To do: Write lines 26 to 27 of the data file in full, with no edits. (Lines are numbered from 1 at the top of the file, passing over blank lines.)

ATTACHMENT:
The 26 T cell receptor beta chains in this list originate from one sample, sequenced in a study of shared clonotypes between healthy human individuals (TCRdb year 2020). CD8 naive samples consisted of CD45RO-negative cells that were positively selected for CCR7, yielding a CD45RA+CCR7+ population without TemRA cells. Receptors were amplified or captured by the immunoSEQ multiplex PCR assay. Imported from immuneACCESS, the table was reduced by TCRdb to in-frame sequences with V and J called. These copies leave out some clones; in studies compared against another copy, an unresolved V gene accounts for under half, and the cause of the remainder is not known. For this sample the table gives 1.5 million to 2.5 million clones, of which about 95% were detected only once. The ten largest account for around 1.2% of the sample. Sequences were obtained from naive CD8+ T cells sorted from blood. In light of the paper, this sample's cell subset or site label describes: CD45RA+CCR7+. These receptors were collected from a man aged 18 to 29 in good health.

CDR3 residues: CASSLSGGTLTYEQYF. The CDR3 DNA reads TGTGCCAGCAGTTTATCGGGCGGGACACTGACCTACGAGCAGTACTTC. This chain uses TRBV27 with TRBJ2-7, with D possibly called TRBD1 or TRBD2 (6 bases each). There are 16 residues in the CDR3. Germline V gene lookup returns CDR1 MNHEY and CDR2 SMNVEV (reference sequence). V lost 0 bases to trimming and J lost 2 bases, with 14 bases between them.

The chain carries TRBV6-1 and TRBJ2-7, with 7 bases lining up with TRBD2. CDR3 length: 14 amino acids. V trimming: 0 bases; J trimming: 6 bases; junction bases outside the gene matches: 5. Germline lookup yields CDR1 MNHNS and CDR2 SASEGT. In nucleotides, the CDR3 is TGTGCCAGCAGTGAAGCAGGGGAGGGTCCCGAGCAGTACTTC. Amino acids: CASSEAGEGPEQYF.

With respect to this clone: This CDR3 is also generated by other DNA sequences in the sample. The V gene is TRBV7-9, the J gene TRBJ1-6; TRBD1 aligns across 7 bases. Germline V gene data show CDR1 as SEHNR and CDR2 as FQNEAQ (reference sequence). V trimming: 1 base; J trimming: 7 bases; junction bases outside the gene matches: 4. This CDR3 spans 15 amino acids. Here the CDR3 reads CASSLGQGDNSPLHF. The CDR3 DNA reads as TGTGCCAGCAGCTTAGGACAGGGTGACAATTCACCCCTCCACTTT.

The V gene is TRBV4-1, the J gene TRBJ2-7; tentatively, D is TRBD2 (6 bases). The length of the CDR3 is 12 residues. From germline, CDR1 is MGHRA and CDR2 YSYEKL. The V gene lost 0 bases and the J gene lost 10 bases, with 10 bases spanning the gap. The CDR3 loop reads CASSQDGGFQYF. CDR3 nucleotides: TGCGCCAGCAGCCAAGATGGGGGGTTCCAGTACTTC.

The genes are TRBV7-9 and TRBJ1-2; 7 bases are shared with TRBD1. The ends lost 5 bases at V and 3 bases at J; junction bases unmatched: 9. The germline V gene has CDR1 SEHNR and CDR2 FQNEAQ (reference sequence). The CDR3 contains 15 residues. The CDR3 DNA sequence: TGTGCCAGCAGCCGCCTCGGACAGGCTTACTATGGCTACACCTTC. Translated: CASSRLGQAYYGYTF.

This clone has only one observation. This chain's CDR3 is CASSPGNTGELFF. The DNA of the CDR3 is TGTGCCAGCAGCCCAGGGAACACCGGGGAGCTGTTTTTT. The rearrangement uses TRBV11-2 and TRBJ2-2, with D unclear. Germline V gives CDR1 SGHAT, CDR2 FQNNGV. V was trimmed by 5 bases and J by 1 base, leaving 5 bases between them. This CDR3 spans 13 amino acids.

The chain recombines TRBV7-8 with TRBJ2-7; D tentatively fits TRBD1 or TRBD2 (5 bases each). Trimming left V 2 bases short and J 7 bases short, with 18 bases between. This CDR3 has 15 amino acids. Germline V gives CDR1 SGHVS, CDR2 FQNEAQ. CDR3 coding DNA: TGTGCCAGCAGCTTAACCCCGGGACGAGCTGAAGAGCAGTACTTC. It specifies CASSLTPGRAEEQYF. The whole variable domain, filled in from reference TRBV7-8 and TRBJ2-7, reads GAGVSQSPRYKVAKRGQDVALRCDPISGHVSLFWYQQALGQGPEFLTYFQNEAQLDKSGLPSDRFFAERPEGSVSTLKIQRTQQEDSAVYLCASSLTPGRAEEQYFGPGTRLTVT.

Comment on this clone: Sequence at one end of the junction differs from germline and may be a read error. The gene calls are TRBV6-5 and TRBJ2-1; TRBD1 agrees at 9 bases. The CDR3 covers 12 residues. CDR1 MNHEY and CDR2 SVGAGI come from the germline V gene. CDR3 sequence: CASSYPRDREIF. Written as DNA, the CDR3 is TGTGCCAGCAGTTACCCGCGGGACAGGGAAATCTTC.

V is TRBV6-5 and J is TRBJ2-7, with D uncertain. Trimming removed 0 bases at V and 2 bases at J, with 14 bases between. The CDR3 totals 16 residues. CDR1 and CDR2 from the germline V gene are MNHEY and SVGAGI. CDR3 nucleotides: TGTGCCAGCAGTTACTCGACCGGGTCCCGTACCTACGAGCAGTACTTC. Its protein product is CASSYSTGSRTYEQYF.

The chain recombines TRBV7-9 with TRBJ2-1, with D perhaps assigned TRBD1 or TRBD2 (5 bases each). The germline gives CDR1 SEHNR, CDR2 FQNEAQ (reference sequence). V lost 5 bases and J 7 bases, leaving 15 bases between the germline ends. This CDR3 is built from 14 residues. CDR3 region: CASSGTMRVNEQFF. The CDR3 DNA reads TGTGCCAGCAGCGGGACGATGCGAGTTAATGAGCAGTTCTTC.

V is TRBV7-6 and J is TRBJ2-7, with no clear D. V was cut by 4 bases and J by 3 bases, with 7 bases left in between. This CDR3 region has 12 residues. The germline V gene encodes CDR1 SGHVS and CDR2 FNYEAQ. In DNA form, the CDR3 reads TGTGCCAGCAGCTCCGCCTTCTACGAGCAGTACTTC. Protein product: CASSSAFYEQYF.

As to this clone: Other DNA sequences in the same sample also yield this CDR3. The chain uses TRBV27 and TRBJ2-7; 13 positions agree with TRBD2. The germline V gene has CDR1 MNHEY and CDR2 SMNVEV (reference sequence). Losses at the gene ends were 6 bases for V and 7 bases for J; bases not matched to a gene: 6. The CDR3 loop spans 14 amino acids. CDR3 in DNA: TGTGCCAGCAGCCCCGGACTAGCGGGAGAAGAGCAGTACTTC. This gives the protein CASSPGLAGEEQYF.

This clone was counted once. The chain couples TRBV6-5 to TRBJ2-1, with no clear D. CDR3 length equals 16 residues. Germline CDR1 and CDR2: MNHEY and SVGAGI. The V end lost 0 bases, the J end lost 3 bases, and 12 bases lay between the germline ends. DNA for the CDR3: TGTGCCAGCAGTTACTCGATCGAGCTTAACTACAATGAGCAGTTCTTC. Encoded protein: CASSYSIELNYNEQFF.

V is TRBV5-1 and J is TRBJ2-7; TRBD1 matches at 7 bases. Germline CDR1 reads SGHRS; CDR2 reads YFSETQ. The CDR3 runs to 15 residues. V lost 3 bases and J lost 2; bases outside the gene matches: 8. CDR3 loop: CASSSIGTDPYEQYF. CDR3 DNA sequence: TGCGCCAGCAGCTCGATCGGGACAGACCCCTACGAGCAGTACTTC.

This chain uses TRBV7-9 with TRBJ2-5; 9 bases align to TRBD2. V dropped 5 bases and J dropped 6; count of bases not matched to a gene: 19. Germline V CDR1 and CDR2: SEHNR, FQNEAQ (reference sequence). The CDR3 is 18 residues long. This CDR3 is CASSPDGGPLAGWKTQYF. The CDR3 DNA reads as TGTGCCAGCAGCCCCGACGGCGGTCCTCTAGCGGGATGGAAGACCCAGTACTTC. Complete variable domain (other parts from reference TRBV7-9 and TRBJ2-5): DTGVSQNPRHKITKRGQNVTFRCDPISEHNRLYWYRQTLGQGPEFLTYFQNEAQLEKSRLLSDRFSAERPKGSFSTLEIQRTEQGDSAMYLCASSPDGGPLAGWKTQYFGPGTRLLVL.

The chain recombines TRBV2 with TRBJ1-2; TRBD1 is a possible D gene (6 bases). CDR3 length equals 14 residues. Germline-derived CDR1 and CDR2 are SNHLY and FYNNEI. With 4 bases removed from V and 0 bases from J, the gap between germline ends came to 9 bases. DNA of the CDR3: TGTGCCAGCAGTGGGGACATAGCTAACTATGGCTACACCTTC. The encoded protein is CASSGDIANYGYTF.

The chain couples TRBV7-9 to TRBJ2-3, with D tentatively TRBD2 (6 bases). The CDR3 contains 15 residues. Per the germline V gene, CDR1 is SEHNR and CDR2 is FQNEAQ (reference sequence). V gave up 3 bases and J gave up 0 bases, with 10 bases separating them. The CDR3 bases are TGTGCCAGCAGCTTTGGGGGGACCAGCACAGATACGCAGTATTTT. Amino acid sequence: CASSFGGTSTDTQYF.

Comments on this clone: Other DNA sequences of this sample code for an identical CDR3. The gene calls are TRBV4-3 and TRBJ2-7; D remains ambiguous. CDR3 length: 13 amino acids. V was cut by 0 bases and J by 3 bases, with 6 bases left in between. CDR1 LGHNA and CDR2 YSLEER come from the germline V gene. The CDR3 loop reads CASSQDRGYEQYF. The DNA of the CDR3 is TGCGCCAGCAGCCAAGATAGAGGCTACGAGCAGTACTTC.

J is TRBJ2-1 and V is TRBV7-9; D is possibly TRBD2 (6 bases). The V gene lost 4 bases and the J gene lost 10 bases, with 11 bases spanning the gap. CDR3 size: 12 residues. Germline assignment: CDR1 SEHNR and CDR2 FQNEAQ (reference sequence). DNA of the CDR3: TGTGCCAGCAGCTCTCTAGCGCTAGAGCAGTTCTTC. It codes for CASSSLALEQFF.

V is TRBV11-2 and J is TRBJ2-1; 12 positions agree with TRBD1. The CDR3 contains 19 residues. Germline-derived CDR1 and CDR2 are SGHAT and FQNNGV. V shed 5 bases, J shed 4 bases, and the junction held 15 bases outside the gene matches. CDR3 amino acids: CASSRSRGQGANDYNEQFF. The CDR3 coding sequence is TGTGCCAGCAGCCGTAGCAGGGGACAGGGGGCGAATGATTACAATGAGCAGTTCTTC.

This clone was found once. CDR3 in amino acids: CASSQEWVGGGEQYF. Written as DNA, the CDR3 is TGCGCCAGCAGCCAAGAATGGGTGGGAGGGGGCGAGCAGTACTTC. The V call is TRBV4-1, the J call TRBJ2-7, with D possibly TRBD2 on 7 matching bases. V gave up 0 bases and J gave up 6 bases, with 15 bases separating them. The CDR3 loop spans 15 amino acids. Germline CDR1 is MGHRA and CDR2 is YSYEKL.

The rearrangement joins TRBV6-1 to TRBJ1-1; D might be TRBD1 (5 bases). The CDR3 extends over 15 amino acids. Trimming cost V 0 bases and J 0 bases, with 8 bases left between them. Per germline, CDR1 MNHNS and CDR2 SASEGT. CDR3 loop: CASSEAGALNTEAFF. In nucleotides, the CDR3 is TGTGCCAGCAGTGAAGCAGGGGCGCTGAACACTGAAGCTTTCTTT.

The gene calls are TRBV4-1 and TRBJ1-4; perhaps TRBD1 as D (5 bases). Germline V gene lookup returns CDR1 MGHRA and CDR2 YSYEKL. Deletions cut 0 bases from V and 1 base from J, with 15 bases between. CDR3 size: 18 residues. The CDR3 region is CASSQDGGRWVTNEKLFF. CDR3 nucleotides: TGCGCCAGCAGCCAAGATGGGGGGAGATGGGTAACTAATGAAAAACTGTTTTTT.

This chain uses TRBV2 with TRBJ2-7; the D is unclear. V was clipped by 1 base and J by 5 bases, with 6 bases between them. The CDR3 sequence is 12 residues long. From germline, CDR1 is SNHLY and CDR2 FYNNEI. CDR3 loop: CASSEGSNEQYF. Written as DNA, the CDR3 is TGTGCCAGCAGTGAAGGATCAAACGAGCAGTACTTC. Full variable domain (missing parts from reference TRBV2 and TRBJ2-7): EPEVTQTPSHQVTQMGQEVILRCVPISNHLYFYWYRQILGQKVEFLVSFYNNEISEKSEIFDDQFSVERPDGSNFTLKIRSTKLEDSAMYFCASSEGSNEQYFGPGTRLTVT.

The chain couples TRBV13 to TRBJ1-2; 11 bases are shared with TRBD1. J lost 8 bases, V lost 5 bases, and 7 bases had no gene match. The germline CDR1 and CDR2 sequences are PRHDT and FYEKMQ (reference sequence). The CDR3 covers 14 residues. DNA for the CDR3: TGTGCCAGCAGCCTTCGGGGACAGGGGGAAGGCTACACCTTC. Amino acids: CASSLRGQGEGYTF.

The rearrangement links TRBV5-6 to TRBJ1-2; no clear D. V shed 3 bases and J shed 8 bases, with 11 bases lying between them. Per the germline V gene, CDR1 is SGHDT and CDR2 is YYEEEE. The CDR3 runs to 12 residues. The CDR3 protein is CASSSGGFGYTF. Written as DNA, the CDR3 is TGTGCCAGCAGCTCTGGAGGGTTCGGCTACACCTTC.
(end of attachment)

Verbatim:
The chain couples TRBV13 to TRBJ1-2; 11 bases are shared with TRBD1. J lost 8 bases, V lost 5 bases, and 7 bases had no gene match. The germline CDR1 and CDR2 sequences are PRHDT and FYEKMQ (reference sequence). The CDR3 covers 14 residues. DNA for the CDR3: TGTGCCAGCAGCCTTCGGGGACAGGGGGAAGGCTACACCTTC. Amino acids: CASSLRGQGEGYTF.

The rearrangement links TRBV5-6 to TRBJ1-2; no clear D. V shed 3 bases and J shed 8 bases, with 11 bases lying between them. Per the germline V gene, CDR1 is SGHDT and CDR2 is YYEEEE. The CDR3 runs to 12 residues. The CDR3 protein is CASSSGGFGYTF. Written as DNA, the CDR3 is TGTGCCAGCAGCTCTGGAGGGTTCGGCTACACCTTC.